|There is no evidence that Fabrice Muamba is a doper and|
unless evidence suggests otherwise, it would be wrong
to claim he is one. Why is the same not true of cyclists?
(image credit: Struay CC BY-SA 3.0)
If Fabrice Muamba had been a professional cyclist rather than a soccer player, the first whispered mentions of EPO would have come within seconds of the 23-year-old's heart attack. Just like they did when Frederiek Nolf, Bruno Neves and Marc Demeyer died; along with just about every other young cyclist to have suffered a heart attack, even when no evidence of doping was ever found.
There is no suggestion that Muamba doped and unless evidence should appear, it would be wrong to suggest that he did. It should be wrong to suggest the same of any young athlete who rides a bike, too. The difference is, cycling has - admittedly against its own will, at first - done more to eradicate doping than any other sport, thereby exposing the problem and associating itself with drugs in the public eye.
It's not known if doping is widespread in soccer and to date only one British player, Abel Xavier, has ever been banned for performance-enhancing drugs - however, many players have been caught taking recreational drugs with cocaine an apparent favourite; which rather suggests that footballers are as happy to put questionable chemicals into their bodies as cyclists once were.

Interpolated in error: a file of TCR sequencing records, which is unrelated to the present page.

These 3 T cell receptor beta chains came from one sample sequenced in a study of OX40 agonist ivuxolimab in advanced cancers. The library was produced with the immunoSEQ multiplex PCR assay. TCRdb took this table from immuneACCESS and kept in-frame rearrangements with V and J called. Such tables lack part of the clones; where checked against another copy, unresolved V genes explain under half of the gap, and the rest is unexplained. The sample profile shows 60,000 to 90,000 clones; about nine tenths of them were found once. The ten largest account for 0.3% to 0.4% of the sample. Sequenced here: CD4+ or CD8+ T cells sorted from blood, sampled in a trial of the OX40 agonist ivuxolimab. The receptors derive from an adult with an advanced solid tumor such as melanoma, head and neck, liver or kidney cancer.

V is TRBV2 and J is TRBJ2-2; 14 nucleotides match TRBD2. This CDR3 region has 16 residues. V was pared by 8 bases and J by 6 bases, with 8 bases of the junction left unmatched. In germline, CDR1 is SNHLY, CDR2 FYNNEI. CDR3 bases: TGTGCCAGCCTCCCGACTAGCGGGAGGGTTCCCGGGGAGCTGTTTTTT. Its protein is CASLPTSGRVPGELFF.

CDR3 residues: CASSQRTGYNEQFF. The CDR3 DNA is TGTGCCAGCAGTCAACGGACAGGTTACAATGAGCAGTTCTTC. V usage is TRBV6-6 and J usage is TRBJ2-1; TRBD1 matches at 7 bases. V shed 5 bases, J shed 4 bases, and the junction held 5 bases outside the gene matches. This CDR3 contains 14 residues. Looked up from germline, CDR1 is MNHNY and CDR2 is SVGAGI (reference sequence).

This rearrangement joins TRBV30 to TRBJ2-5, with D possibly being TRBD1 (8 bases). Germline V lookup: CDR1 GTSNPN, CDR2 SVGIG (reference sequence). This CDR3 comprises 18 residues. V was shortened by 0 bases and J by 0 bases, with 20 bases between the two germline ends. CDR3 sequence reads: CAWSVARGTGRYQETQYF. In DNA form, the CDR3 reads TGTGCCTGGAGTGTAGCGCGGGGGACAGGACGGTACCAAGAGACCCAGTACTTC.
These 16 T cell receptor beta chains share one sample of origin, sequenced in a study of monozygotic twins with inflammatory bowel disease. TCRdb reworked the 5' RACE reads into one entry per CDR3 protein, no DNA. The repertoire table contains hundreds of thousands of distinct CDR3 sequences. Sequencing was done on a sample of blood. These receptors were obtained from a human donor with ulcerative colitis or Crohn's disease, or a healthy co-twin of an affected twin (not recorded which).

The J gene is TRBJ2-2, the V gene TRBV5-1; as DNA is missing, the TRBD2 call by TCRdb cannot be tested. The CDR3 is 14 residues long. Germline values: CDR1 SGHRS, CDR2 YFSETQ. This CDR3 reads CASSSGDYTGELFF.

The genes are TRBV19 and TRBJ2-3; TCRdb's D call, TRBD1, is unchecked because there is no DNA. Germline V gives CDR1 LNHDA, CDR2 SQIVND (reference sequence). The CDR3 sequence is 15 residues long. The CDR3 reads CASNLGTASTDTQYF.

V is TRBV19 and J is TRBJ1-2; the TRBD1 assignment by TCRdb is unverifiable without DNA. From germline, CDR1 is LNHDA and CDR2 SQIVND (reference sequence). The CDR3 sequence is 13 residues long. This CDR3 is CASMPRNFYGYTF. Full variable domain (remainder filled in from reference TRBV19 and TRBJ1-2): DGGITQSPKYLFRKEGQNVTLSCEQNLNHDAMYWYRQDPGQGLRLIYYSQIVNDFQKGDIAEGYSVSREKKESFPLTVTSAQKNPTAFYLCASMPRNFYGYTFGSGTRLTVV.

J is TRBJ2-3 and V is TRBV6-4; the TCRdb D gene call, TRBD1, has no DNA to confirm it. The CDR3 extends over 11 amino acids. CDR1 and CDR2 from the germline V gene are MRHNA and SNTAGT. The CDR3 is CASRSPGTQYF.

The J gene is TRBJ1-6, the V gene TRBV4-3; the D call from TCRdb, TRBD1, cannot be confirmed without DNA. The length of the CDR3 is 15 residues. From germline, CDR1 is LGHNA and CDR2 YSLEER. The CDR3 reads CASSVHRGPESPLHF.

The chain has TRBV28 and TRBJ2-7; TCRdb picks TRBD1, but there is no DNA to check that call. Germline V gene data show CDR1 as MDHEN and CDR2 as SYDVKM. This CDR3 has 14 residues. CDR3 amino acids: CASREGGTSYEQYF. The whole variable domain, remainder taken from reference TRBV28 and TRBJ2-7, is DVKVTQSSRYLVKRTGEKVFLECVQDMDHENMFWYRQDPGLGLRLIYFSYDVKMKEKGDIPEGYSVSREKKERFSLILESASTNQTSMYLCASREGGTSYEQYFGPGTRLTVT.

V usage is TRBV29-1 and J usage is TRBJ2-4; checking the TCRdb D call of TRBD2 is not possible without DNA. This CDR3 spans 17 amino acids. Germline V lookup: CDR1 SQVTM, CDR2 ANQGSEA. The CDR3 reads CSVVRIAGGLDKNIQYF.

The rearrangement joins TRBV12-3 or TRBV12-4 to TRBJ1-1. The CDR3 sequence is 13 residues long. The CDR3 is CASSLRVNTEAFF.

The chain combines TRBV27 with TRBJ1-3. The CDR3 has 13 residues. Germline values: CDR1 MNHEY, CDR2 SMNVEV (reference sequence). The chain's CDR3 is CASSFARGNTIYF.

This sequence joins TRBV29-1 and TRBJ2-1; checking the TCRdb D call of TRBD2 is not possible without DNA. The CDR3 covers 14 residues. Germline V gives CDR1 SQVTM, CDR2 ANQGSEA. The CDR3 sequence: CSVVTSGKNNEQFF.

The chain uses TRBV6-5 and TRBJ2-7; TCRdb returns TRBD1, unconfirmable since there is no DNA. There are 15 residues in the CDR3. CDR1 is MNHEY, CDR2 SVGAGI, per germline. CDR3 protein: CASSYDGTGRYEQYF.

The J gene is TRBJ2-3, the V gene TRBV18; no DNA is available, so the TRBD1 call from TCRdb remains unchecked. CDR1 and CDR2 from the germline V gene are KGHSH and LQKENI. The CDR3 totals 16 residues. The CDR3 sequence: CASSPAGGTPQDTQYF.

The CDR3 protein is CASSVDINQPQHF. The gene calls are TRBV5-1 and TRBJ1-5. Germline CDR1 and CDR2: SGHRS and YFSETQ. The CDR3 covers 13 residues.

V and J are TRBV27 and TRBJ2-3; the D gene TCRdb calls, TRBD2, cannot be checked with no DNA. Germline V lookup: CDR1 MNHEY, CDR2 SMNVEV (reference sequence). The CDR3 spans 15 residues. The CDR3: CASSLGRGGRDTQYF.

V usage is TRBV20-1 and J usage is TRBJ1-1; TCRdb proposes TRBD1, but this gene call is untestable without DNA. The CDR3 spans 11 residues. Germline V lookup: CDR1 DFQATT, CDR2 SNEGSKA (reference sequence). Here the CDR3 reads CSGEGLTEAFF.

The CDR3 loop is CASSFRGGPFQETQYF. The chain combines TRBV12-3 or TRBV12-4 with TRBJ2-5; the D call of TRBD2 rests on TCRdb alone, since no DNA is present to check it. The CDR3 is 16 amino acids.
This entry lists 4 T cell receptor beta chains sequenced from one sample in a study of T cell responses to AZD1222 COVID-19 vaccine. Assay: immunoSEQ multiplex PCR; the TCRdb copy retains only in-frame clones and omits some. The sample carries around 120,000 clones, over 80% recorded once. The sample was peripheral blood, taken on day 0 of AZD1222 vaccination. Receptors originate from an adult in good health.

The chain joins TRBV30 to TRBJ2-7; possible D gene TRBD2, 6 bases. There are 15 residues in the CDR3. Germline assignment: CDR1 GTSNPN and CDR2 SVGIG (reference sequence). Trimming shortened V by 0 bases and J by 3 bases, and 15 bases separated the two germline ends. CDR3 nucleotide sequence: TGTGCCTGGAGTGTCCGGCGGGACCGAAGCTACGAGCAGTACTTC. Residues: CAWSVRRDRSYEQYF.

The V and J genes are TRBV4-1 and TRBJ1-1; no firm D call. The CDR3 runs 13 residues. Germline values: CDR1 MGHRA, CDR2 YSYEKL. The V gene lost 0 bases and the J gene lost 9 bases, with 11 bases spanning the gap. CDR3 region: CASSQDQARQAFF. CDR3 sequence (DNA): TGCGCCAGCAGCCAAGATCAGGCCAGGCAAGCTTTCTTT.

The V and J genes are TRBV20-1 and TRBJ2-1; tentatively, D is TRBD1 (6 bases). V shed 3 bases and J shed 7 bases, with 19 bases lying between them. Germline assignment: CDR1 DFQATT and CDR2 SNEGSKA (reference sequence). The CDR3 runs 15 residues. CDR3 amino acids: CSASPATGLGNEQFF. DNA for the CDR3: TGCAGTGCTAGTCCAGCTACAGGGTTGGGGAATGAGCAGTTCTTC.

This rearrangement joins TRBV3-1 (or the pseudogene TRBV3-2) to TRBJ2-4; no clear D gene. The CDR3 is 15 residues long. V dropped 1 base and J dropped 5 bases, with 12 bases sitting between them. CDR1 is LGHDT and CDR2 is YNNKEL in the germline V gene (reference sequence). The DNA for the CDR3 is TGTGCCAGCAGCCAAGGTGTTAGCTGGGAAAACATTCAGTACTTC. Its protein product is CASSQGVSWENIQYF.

It's often said that doping in cycling changed from the witch-doctory of Choppy Warburton to the science of Eufemiano Fuentes as a result of the development into a big-bucks televised sport with extra-sportifs pouring in vast sums and rider salaries sometimes reaching several million dollars per season. At its top levels, soccer is bigger bucks than cycling ever was - we have seen many young men, in many cases with no other discernible talent, become very wealthy indeed. It is, therefore, ludicrous to dismiss the suggestion that there is doping in football. The same is true of all other competitive sports, just as it is in business and anywhere else that chemicals might give an advantage in competition, just as there are also soccer players and cyclists who reach the top of their game through sheer hard work and athletic excellence.
However, the day will come when other sports too will be laid bare; and it'll be seen that cycling is no different to them in this respect - it was merely the first to be forced to clear up its act.
Get well soon, Fabrice.